Home Property Average new asking prices close to record high

Average new asking prices close to record high

by LLP Reporter
17th Jun 19 1:24 pm

The latest data and analysis from Rightmove has revealed that average new asking prices are close to a record high, up 0.3% on a monthly basis at £309,348, with new all-time price highs in the east midlands, north west, Wales, and Yorkshire & the Humber.

According to the figures released this morning, the new all time highs have pushed the national average to within £91 of a new record despite backdrop of political uncertainty.

Rightmove also revealed that, across the UK, property supply and sales are sliding further as buyers continue to play their waiting game. In the most difficult areas, according to Rightmove, agents must value new instructions below the asking prices of similar properties on the market if they stand any chance of achieving a sale.

The report highlights that there is “some hesitancy to engage in the market” in the south – although buyer demand remains strong the north.

Miles Shipside, Rightmove director said, “With the country supposedly consumed by the twists and turns of Brexit, it’s surprising that the price of property coming to market is within a whisker of setting a new record. At £91 below June 2018’s figure of £309,439, it’s within touching distance of the previous high. More buoyant markets in the north and midlands are helping to nudge up prices due to the seemingly relentless strength of buyer demand. Buyers in four regions are seeing higher new seller asking prices on average than ever before.”

The regions setting new all-time price highs are the East Midlands, the North West, Wales and Yorkshire & the Humber. These regions are also outperforming the national average in the key metrics of number of properties coming to market and the levels of sales agreed so far in 2019. At the mid-point of 2019 new seller supply remains constrained nationally, down by an average of 5.0% versus the same period in 2018.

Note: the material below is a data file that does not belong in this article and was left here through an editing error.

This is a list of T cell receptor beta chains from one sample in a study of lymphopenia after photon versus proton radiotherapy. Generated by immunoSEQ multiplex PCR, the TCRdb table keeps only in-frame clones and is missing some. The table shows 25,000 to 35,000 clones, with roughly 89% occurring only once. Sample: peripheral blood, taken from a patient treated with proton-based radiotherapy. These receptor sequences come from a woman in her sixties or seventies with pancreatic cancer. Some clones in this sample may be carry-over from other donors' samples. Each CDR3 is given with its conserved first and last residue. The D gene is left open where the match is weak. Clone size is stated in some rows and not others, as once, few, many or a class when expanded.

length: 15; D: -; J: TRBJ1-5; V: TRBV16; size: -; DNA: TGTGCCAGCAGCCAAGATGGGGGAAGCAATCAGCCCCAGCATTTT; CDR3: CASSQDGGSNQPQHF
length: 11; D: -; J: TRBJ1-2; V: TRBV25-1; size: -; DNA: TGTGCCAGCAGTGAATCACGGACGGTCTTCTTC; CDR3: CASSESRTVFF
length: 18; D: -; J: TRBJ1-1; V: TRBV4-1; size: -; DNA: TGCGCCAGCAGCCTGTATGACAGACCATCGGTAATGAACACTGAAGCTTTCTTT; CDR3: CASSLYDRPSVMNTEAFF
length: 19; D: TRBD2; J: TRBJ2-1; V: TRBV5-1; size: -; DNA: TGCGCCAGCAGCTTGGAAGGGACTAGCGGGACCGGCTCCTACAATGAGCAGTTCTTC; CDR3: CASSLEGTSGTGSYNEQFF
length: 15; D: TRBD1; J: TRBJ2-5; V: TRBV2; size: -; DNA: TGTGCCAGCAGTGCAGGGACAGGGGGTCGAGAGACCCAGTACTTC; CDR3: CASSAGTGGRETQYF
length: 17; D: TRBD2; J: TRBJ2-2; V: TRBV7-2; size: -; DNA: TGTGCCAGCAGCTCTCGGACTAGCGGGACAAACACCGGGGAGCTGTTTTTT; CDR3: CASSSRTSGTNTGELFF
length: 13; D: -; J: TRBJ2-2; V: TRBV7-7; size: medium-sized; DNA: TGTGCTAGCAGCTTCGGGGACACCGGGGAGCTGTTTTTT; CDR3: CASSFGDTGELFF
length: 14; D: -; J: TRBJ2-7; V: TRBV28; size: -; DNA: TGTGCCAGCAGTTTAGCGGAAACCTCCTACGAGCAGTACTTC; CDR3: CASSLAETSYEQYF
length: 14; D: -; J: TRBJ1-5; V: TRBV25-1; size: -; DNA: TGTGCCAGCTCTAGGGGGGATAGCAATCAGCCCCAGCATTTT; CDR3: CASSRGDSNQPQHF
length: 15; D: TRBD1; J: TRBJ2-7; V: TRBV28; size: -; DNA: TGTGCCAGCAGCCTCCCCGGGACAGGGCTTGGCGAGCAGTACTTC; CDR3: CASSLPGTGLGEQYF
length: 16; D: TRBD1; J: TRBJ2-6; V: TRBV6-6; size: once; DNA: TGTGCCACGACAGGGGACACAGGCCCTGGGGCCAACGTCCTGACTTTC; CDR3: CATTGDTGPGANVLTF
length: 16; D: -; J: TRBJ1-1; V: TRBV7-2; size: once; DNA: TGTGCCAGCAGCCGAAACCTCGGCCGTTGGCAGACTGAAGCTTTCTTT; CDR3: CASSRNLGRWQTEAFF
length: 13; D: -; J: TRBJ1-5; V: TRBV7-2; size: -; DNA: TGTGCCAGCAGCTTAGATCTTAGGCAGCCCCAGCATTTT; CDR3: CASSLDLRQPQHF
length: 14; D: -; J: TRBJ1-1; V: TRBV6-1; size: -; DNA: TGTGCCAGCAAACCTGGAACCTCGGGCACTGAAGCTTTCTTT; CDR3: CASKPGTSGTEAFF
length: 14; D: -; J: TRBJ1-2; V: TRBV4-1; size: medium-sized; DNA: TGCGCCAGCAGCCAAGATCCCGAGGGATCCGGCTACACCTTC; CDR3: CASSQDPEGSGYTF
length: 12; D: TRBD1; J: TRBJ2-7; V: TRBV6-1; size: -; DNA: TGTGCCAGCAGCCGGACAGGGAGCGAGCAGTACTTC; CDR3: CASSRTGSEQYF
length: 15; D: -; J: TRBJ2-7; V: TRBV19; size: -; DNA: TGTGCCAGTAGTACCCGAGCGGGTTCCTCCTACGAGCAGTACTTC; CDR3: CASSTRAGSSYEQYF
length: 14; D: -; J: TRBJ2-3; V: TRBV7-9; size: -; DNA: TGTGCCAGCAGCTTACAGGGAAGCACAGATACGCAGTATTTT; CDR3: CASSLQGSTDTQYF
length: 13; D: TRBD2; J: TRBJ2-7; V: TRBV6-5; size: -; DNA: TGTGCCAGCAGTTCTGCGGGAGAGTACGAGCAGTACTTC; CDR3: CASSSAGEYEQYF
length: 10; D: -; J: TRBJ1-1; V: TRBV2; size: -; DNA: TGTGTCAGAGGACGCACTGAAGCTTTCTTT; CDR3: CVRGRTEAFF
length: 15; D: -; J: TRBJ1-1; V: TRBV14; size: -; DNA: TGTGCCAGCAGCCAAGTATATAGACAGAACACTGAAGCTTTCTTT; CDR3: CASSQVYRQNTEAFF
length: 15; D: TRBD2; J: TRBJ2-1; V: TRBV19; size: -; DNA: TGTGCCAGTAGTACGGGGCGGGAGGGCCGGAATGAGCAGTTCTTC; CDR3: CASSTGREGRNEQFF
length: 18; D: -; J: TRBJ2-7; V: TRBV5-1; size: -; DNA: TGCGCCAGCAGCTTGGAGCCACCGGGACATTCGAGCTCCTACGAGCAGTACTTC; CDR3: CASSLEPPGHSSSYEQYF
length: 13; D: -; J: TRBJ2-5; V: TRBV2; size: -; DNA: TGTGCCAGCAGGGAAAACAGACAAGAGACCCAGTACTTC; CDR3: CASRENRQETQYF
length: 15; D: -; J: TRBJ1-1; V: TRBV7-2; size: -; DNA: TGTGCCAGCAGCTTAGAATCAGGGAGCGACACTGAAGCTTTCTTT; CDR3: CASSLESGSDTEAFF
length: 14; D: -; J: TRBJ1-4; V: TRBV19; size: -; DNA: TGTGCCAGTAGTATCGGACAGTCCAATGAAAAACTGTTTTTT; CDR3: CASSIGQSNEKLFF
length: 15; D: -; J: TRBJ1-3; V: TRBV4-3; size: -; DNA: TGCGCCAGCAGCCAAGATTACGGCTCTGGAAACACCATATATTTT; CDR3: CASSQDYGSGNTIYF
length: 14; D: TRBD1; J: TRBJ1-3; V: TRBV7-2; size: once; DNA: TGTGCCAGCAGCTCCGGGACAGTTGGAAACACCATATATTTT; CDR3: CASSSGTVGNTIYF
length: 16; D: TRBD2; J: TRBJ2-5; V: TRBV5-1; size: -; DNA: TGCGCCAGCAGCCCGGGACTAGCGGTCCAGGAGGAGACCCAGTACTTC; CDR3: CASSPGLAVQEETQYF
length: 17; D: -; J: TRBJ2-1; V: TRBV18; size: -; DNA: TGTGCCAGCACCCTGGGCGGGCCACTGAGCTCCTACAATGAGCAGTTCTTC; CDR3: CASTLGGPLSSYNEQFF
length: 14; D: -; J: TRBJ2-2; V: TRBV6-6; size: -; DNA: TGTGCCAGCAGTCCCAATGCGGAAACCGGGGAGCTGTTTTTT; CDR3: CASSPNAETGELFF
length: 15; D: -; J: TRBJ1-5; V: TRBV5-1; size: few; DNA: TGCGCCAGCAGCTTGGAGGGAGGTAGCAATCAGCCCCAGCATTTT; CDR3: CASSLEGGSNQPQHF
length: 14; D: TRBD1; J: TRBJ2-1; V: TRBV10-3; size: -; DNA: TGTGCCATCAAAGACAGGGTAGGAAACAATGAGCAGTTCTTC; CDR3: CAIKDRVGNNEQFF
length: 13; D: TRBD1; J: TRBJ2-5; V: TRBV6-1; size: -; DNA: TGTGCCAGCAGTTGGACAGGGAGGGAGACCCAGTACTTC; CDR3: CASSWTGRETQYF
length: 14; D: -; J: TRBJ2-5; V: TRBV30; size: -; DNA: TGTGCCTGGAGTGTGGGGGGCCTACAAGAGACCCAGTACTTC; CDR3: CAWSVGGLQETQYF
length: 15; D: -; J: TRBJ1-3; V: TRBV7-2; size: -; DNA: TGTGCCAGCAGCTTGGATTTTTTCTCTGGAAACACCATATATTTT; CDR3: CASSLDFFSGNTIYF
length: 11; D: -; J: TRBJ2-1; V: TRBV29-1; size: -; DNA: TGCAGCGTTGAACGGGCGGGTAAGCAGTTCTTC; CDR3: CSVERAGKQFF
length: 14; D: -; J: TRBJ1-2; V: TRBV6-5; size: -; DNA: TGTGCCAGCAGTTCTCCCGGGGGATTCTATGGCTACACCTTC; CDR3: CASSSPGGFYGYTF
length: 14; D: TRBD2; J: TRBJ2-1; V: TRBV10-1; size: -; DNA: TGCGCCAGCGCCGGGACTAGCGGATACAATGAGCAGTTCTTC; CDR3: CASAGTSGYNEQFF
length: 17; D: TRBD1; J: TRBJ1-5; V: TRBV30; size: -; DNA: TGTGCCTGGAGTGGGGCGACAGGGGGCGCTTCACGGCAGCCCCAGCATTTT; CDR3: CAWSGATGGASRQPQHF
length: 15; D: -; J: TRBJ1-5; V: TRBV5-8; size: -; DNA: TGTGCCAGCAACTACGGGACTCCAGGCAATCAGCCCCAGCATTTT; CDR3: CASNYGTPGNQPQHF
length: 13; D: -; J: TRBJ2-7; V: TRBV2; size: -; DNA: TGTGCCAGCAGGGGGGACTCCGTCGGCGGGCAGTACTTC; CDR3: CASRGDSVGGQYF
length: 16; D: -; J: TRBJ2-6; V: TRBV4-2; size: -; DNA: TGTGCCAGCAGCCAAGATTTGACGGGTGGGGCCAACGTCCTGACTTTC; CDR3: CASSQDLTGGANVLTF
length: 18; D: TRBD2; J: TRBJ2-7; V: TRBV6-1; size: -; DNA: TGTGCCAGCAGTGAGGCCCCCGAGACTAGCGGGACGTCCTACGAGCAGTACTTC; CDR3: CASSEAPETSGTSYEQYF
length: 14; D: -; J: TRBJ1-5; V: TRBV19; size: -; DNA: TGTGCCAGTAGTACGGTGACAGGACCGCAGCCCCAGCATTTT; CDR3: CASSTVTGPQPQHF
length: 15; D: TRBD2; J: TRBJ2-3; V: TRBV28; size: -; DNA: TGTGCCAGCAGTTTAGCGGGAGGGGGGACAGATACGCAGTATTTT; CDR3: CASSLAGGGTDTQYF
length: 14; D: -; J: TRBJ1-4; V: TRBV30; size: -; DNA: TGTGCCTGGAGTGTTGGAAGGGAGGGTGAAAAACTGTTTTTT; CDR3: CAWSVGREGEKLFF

Shipside said, “The national trend sees new seller supply down by an average of 5% so far this year compared to the same time last year, indicating some hesitancy on the part of would-be sellers, especially notable in parts of the south. However, these better-performing northerly regions are all beating that national average. In the East Midlands, new seller supply is up by 0.3%, in Yorkshire & the Humber it’s down by just 0.2%, in Wales it’s fallen by 2.5% and in the North West it’s dropped off by 2.7%.”

This regional pattern is also evident in the number of sales being agreed, though again the more difficult national market backdrop has an effect. The more marked reluctance of would-be sellers in the south to come to market means less property choice for buyers and fewer sales agreed in those regions. Despite this, the national average for the number of sales agreed in the first half of the year is down by only 4.3% on the same period last year. The regions which have set new price records are again all selling better than the national average, with Wales 0.2% ahead of last year, Yorkshire & the Humber down by 1.9%, the North West dropping off by 3.3%, and the East Midlands down by 3.7%.

Shipside added, “The national market faces a range of challenges, with overall average asking prices barely changed from last year, and activity levels slightly lower. Some buyers are hesitant due to the long-drawn-out uncertainty of Brexit, and there is also a slight tightening of mortgage availability and stretched buyer affordability, especially when it comes to raising a deposit.